5.1 Communication in a hybrid working world
In the workplace, developing effective communication skills will enable you as an individual to interact more effectively with colleagues and others, as well as improving your chances of gaining promotion or securing new employment. This is true whether you are based in a large, open-plan office or working from your home or another remote location.
There is also significant evidence, from the 1970s onwards, to support a link between effective communication in the workplace and enhanced job satisfaction. Clampit and Girard (1993) analysed the construct of communication satisfaction and concluded that:
Communication satisfaction factors provide an effective way to distinguish between employees who are in the upper and lower parts of the spectrum in terms of both job satisfaction and self-estimates of productivity.
More recently, a study of nurses in paediatric intensive care units – a particularly high-pressure working environment – also concluded that:
There is a relationship between effective communication and job satisfaction that needs to be of a greater importance for organizations to achieve a higher success.
If those around you are communicating effectively and you have a clear sense of what’s expected of you and how you can contribute in the workplace, it makes sense that you are likely to feel more satisfied; therefore it has a positive impact on your wellbeing.
Effective communication gives clear benefits to the individual, but there are significant benefits for the organisation too. If communication is poor, reduced job satisfaction and productivity can have a significant impact on the business. For example, when 4,000 people were surveyed by Think Feel Know Coaching, 46% said that they were ‘unsure of what was being asked of them by their line manager when given tasks’ (Woods, 2010). The same study estimated that up to 40 minutes per individual per day were wasted because of this. Using these figures, an average company with 1,000 employees could have as many as 83 people doing nothing every day (Woods, 2010).
When there is uncertainty or change within an organisation, employees can feel ill-informed about the impact on their roles. If their concerns are not addressed and vital information is not communicated, staff morale will be affected. This can lead to a lack of trust and engagement, which can result in low productivity and absenteeism.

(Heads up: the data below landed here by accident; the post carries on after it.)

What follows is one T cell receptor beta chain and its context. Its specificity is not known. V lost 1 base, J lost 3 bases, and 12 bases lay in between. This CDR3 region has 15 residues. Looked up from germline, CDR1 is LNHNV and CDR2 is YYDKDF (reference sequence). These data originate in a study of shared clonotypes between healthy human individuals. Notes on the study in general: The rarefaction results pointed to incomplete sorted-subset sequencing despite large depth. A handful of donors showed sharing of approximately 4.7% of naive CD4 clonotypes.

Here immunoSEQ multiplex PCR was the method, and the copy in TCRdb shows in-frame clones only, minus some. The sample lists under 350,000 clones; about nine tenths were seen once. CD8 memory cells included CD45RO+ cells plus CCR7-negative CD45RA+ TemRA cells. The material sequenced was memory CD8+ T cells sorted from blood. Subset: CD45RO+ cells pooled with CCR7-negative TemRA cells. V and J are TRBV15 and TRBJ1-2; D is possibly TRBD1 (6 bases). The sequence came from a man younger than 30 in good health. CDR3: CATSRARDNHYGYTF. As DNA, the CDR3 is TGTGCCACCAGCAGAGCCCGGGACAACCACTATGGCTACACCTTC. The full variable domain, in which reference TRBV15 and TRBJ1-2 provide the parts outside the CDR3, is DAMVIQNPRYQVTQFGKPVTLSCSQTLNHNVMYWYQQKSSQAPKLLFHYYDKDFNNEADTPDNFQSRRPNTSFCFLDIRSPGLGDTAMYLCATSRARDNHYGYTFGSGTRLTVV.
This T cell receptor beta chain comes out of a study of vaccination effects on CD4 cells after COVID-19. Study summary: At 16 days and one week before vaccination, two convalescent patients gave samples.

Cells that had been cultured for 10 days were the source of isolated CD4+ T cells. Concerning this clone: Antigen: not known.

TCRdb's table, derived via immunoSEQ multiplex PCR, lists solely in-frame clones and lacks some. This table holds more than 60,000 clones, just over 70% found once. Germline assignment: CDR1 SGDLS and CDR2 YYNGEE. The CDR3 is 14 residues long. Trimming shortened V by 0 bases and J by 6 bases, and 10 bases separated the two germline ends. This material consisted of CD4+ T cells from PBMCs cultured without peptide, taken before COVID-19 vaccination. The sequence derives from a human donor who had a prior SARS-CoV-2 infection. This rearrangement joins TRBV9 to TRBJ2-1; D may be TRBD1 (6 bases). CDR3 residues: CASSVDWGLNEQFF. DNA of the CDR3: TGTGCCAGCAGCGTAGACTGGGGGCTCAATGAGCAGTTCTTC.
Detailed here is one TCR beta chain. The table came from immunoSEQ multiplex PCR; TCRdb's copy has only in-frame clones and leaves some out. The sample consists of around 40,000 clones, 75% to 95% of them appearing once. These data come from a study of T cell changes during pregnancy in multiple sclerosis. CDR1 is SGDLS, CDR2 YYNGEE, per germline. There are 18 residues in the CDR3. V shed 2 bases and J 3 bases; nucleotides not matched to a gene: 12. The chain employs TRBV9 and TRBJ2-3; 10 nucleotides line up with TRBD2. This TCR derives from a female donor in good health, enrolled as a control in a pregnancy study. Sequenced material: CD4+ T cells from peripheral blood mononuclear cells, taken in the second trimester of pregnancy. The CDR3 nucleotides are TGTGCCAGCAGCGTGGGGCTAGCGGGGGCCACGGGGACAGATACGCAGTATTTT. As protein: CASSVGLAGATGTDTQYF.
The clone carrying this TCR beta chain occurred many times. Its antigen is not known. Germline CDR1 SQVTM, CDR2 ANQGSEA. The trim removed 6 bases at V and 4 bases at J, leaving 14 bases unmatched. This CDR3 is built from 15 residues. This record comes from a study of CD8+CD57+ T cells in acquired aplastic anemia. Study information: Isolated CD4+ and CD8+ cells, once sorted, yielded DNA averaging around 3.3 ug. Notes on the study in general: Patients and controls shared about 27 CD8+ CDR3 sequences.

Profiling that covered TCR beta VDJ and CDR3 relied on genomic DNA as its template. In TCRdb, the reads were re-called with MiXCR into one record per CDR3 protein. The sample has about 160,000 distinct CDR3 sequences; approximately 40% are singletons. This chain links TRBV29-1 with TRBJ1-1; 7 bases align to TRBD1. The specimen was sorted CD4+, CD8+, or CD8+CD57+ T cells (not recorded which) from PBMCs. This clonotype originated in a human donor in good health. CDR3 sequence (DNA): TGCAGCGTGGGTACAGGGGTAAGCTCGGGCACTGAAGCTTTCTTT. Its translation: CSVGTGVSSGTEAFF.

For an organisation to embrace effective communication, every individual, from senior managers to new trainees, must play their part.
Sometimes miscommunication is the problem. The video in the next activity suggests some simple rules for avoiding this.
Activity 10 Miscommunication
Watch the following TedEd video on miscommunication.
Now use the box below to note your own experiences of miscommunication.
What impact do you think the hybrid working practices in place since the emergence of COVID-19 (e.g. meetings via video call) have had on miscommunication?
The video mentions four practices that can improve interactions and avoid miscommunication:
- Recognise that there is a difference between passive hearing and active listening.
- Listen with your eyes and ears as well as your gut.
- Take time to understand the perspective of the person/people you are talking to.
- Try to be aware of your own perceptual filters.
The next time you are discussing a difficult issue with colleagues, try to put these ideas into practice. See if it makes a difference.
Throughout your life you continually change how you speak and what you speak about. Each situation you find yourself in will require a slightly different method of communication. You’ve just reflected on situations when communication faltered and resulted in misunderstanding. Did any of your experiences with miscommunication involve colleagues of a different generation to you? If so, the next section may help to explain that.